1 Corinthians 11 23–32 Helps Us Remember …

Number one, we remember. In Jesus’ account of the Lord’s Supper He says, “Do this in remembrance of me.” When we come to 1 Corinthians 11 it says two different times – “This is my body,” in verse 24, “do this in remembrance of me” (1 Cor. 11:24). Then, “This cup is the new covenant in my blood; do this, whenever you drink it, in remembrance of me” (1 Cor. 11:25).

So obviously there is a very real sense in which the Lord’s Supper involves remembering. That is important. We are remembering the historical events of the life and the death and the resurrection of Christ. Many times we view the Lord’s Supper as kind of a mystical thing that we do. In a sense, it is. In a sense it is a bit mysterious – the spiritual presence of Christ with us in the Lord’s Supper. But when we need to remember that it is rooted in historical facts that we remember. This is not channeling. It is not imagining something. It is not dreaming. It is not just listening. It is not going into neutral. Instead we focus our minds, consciously and directly on the fact that Jesus died on a cross for our sins. We focus our minds on that. This word – remember – in the New Testament is deeper than just – “Remember to take the trash out, Dave.” That is just a don’t-forget-to-do-this. This is a conscious directing of your attention to the historical events of Jesus’ life and death and resurrection – what we know about Him from the Bible.

So what do we remember? Two things. We remember the body of Jesus, first of all. “This is my body given for you” (Luke 22:19). Notice that He broke the bread and said, “This is my body given for you.” He doesn’t say, “This is my body broken for you.” Remember Jesus’ body on the cross – was it broken? No. It had been prophesied years before that it would not be broken, not a bone would be broken. Christ gave His life deliberately. He gave it for you. We remember the body of Jesus.

We remember, second, the blood of Jesus. Now this is where it gets really rich. I wish we had more time today, maybe we will do this some time, to go back in the Old Testament to see the picture of covenants between God and His people. There were always at the center of those covenants was blood.

Noah in Genesis 8:20 – blood at the center of that covenant. Abraham – Genesis 15:10. Moses – Exodus 24:5 –8. What we see in Leviticus 17:11 is that that was important because the life of the flesh, Leviticus 17:11 says, is in the blood. It represents the relationship between us and God, that covenant relationship that we have with Him.

What we see as you look in the Old Testament is the Passover in Exodus 12 and following. Remember the historical events of the Passover – how the Israelites were slaves in Egypt and God was going to deliver them from their bondage and their slavery? How could they escape the judgment of God and be delivered from slavery? They had to take a lamb and to slaughter the lamb and sacrifice the lamb and take the blood of the lamb and put it over the doorposts of their homes. They would be delivered out from under the judgment of God into freedom from their slavery.

It just so happens in Luke 22 that when Jesus gathers together with His disciples, what are they eating? The what meal? The Passover meal. All of these Jewish folks had come together in Jerusalem to celebrate, to remember the time when God had delivered them from His wrath and His judgment and brought them into freedom by the blood over the doorpost. That is what they are remembering and Jesus just hours after this, walks to a

cross, and there He sheds His blood. As all these Jewish folks gather together in Jerusalem to celebrate the Passover they see the picture of the Son of God and His blood being shed that would deliver us, deliver them from their bondage to sin and bring them into freedom from slavery to sin. Isn’t that good? What a coincidence that that would happen on that particular day.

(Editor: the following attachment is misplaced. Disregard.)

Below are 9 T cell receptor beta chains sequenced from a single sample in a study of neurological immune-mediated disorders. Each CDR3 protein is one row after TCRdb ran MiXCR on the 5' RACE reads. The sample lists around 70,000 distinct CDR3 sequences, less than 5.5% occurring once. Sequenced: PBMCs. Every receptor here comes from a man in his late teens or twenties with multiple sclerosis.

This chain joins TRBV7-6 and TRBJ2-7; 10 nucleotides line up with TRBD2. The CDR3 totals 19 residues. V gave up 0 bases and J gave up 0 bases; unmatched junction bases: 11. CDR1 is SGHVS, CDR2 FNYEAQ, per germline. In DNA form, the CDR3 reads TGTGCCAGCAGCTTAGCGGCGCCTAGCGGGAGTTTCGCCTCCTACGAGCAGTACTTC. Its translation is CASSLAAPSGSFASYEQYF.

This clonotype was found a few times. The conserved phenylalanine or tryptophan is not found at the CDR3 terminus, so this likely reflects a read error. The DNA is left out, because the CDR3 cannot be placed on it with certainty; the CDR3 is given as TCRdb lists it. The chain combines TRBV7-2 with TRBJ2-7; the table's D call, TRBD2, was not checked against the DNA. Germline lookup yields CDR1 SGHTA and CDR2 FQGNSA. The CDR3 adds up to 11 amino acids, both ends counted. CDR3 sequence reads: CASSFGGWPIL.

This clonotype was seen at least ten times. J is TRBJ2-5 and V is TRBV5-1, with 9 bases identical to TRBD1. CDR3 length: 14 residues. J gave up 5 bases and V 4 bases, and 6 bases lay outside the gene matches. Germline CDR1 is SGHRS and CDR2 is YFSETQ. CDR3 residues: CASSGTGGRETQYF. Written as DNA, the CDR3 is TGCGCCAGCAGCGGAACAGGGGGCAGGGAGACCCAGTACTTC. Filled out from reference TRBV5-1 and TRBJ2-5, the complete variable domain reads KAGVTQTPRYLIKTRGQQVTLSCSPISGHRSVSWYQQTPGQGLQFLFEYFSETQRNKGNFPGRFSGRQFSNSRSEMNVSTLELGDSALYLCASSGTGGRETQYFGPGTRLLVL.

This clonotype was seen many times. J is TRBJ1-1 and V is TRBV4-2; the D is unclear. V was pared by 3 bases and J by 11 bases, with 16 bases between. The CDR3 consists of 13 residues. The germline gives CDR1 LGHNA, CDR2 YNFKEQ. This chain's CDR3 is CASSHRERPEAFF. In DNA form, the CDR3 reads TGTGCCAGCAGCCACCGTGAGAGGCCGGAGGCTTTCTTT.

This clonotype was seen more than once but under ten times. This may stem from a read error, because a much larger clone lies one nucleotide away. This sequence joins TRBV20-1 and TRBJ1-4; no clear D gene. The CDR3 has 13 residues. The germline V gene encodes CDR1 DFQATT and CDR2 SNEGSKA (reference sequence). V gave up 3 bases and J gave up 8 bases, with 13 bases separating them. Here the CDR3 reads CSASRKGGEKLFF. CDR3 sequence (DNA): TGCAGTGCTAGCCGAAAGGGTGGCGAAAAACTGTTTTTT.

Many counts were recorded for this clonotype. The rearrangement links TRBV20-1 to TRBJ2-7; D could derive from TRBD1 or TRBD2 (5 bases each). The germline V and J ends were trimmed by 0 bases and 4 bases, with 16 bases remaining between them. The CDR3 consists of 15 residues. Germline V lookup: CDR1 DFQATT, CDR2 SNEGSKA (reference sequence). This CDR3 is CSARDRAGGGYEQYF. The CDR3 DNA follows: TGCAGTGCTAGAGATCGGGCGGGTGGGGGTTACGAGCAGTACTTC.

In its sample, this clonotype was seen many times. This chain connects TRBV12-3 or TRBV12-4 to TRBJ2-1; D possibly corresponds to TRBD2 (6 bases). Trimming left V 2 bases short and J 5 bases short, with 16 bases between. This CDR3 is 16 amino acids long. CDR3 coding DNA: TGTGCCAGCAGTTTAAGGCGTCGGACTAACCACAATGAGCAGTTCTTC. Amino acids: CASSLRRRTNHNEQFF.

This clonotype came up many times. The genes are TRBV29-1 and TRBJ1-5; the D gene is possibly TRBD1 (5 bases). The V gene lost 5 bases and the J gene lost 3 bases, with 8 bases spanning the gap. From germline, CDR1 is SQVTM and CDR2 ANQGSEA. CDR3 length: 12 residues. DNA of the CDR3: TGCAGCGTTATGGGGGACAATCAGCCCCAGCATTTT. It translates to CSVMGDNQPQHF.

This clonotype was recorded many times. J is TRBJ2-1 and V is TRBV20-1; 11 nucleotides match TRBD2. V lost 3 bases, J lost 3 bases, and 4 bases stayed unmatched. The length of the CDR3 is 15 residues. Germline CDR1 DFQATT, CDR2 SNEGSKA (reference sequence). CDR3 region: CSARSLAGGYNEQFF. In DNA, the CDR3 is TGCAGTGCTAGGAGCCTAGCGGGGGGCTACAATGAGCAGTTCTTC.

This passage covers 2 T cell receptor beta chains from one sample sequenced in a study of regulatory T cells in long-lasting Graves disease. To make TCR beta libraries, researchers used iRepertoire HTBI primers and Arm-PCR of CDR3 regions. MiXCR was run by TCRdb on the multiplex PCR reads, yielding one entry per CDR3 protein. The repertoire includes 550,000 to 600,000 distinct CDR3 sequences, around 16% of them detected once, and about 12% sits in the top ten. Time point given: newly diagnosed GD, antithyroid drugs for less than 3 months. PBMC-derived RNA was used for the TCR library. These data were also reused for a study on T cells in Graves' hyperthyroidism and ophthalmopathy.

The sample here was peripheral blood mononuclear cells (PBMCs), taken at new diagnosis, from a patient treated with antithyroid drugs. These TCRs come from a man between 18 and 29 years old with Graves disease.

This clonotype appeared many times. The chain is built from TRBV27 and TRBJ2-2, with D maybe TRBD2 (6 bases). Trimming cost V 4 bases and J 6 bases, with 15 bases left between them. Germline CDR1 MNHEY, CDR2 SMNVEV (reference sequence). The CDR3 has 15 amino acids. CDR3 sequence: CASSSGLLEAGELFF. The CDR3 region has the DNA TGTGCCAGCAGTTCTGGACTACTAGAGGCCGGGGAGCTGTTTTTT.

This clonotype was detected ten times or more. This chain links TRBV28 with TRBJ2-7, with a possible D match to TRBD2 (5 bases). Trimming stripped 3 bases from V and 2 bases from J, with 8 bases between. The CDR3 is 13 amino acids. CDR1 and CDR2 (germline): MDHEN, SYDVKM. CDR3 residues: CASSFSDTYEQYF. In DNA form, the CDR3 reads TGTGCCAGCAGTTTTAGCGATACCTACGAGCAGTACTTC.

Ladies and gentlemen, when we come together to celebrate the Lord’s Supper we do not remember blood over the doorpost. We remember the blood of the God made man who gave His life for us so that we could be delivered from God’s judgment and brought into the glorious freedom of the children of God. That is significant in worship. So we fix our minds on that. We remember the body of Christ and we remember the blood of Christ.

1 Corinthians 11 23–32 Calls Us to Reflect

Second, we reflect. It is more than just focusing our attention on something in the past. The word literally means we bring its implications to the present and how it affects us today. That is where we really focus on those beautiful words: “This is my body given”—what? For you. All of a sudden this supper, this thing we call communion, is not just something that they did back in the New Testament in the early church. This is something that applies to us today. When we take the break and we take the cup we say this symbolizes, this represents, the body of Christ, the blood of Christ shed for you. Let those two words sink in – the unbelievable grace and mercy of the God who became a man for you; the God who experienced agony for you; the God who was tortured and beaten and mocked and spit upon and scourged and put on a cross for you. Whether or not we accept the sacrifice of Christ in our lives is our choice, but you can’t get around the truth in Scripture that Jesus shed His body and His blood for every single one of you.

So we reflect, not just on the historical event, but how it affects us and the love and the grace and the mercy it provides us. What do we reflect on? Two main things. We reflect first of all on our sin. This is why Paul emphasizes self-examination so much. When you look to the crucifixion of Christ, the death of Christ, you immediately see that He died for not just the sins of people long ago, but He died for my sin. We reflect on our sin and that is why Paul says you have got to make sure you don’t treat the Lord’s Supper lightly. He said in verse 27, “Therefore, whoever eats the bread or drinks the cup of the Lord in an unworthy manner will be guilty of sinning against the body and blood of the Lord. A man ought to examine himself before he eats of the bread and drinks of the cup” (1 Cor. 11:27 –28).